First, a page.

Re: x86/Voyager

From: Ingo Molnar
Date: Sun Jan 18 2009 - 16:33:42 EST

* James Bottomley <James.Bottomley@xxxxxxxxxxxxxxxxxxxxx> wrote:

> > > But no-one's yet made any argument for why it's a worthwhile thing
> > > to be doing.
> >
> > Because the sub-arch code is butt-ugly.
> >
> > x86 subarchitectures are a hack that should never have gone upstream -
> > and we are now reversing that braindamage, step by step.
> > Subarchitectures are a compile-time "HAL", but a highly
> > non-transparent one at that. They complicates the x86 architecture in
> > a couple of key structures and very fundamentally so - and that
> > results in continued complications in critical areas of the x86 code.
> Right: it's a compile time HAL. Your "cleanup" is to convert it to a
> runtime one, which is a lot more complex because voyager still has to
> influence the x86 path in those locations regardless: it's not an x86 PC
> architecture and so is never going to be able to boot through an APIC/MP
> table SMP boot sequence.
> I'm not actually bothered by the complexity, though ... it would be cool
> for me to have a kernel that boots on both voyager and a PC. What
> worries me is the cost (both in terms of execution time and maintenance
> burden) this would impose on the standard PC path.

That cost is negligible. Voyager already uses smp_ops which solves most of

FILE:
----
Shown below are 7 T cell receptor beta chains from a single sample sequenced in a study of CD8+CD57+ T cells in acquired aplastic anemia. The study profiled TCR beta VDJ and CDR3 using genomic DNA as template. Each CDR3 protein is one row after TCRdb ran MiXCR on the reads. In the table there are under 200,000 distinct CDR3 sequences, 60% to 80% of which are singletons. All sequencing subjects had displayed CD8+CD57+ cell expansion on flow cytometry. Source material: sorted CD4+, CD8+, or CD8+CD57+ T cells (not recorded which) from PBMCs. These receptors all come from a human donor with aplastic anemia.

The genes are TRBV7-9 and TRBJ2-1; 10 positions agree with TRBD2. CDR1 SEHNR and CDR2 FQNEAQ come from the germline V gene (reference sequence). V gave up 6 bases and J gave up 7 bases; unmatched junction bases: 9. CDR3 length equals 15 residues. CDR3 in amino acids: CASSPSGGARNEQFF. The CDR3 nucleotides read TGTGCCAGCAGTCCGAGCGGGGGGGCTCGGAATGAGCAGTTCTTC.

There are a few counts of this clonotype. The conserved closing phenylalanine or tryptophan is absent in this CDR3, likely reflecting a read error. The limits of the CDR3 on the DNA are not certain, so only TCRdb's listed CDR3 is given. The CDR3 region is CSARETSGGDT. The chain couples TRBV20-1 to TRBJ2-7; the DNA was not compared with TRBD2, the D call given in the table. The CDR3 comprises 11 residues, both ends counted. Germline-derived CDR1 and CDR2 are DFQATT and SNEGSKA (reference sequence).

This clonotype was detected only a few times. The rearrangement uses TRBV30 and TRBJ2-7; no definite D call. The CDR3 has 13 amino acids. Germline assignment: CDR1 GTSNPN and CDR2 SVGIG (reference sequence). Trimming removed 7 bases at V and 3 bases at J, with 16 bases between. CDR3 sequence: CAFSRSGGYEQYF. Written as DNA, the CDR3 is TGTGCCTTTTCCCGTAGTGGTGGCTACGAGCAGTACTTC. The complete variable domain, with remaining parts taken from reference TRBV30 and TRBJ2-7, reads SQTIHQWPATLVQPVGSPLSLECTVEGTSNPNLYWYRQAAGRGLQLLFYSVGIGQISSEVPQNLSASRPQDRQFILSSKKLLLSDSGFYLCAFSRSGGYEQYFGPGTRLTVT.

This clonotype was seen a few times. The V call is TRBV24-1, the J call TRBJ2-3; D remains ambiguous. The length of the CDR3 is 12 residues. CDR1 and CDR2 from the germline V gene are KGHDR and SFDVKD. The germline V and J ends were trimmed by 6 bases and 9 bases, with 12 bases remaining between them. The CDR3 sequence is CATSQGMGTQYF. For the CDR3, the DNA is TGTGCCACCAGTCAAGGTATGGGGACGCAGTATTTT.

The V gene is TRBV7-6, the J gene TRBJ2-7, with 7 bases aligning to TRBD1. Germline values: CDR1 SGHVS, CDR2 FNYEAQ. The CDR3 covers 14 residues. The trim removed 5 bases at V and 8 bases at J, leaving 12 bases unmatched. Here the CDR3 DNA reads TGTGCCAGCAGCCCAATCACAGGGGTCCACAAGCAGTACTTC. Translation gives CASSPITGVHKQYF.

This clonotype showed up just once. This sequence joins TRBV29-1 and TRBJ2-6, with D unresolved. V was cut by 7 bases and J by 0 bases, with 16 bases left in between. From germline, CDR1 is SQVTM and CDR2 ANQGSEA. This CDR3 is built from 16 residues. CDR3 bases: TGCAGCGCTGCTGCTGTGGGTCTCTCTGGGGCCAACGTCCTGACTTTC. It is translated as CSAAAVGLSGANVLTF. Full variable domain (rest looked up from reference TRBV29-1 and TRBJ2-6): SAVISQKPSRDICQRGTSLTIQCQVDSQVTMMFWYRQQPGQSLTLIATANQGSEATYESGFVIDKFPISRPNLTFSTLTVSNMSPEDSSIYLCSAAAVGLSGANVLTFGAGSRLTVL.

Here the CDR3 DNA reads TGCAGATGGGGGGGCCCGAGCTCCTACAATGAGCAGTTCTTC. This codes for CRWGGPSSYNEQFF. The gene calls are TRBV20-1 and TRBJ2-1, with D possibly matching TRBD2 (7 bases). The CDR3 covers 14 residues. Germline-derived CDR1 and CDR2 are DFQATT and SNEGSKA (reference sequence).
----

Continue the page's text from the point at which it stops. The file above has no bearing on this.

the callbacks. The remaining non-slowpath (non-init, non-shutdown, etc.)
bits are, roughly:


Which can either reuse PARAVIRT with a Voyager-specific custom template
for these methods, or, if that's easier, we can add x86_quirk handlers as

There is near zero overhead for normal PCs, ~5 functions will have:

if (unlikely(x86_quirks.smp_apic_timer_interrupt)) {
... quirk-path ...

type of constructs.

> The other thing I will point out is that if you think a runtime HAL
> simplification could be applied to the current kernel, a compile time
> HAL could equally well be done.

There are numerous advantages. Just a few of them, from the top of my

- The point is to not split the build space on such a fundamental level -
testing is way too complex already.

- Runtime quirks tend to be tested far more than build-time quirks: for
example because a test kernel can just include all the runtime quirks
all at once - while it cannot possibly include all the

- It is far more apparent from the source code what happens if quirks are
out and visible. A compile-time 'HAL' is far less transparent: it is
very easy to miss that a function is present in multiple copies and
behaves in different ways, dependent on which subarch we are building
for. Developers tend to concentrate on a single piece of code, so
consolidating code flows is a development advantage.

- Runtime quirks tend to be much more usable. A distro kernel can include
all the quirks with near zero impact. Now in the specific case of
x86/Voyager this is probably not a big factor: as you seem to be owning
the last two (one?) working Voyager box in existence that runs
development kernels? But it is a factor in the general push to
eliminate subarchitectures.

(For similarly good reasons most of the hw quirks in the normal Linux
driver space are done via runtime constructs and not via build-time

Anyway, none of this is really new. We eliminated the ES7000, the VISWS
and the RDC321X subarchitectures already - Voyager is the holdout.

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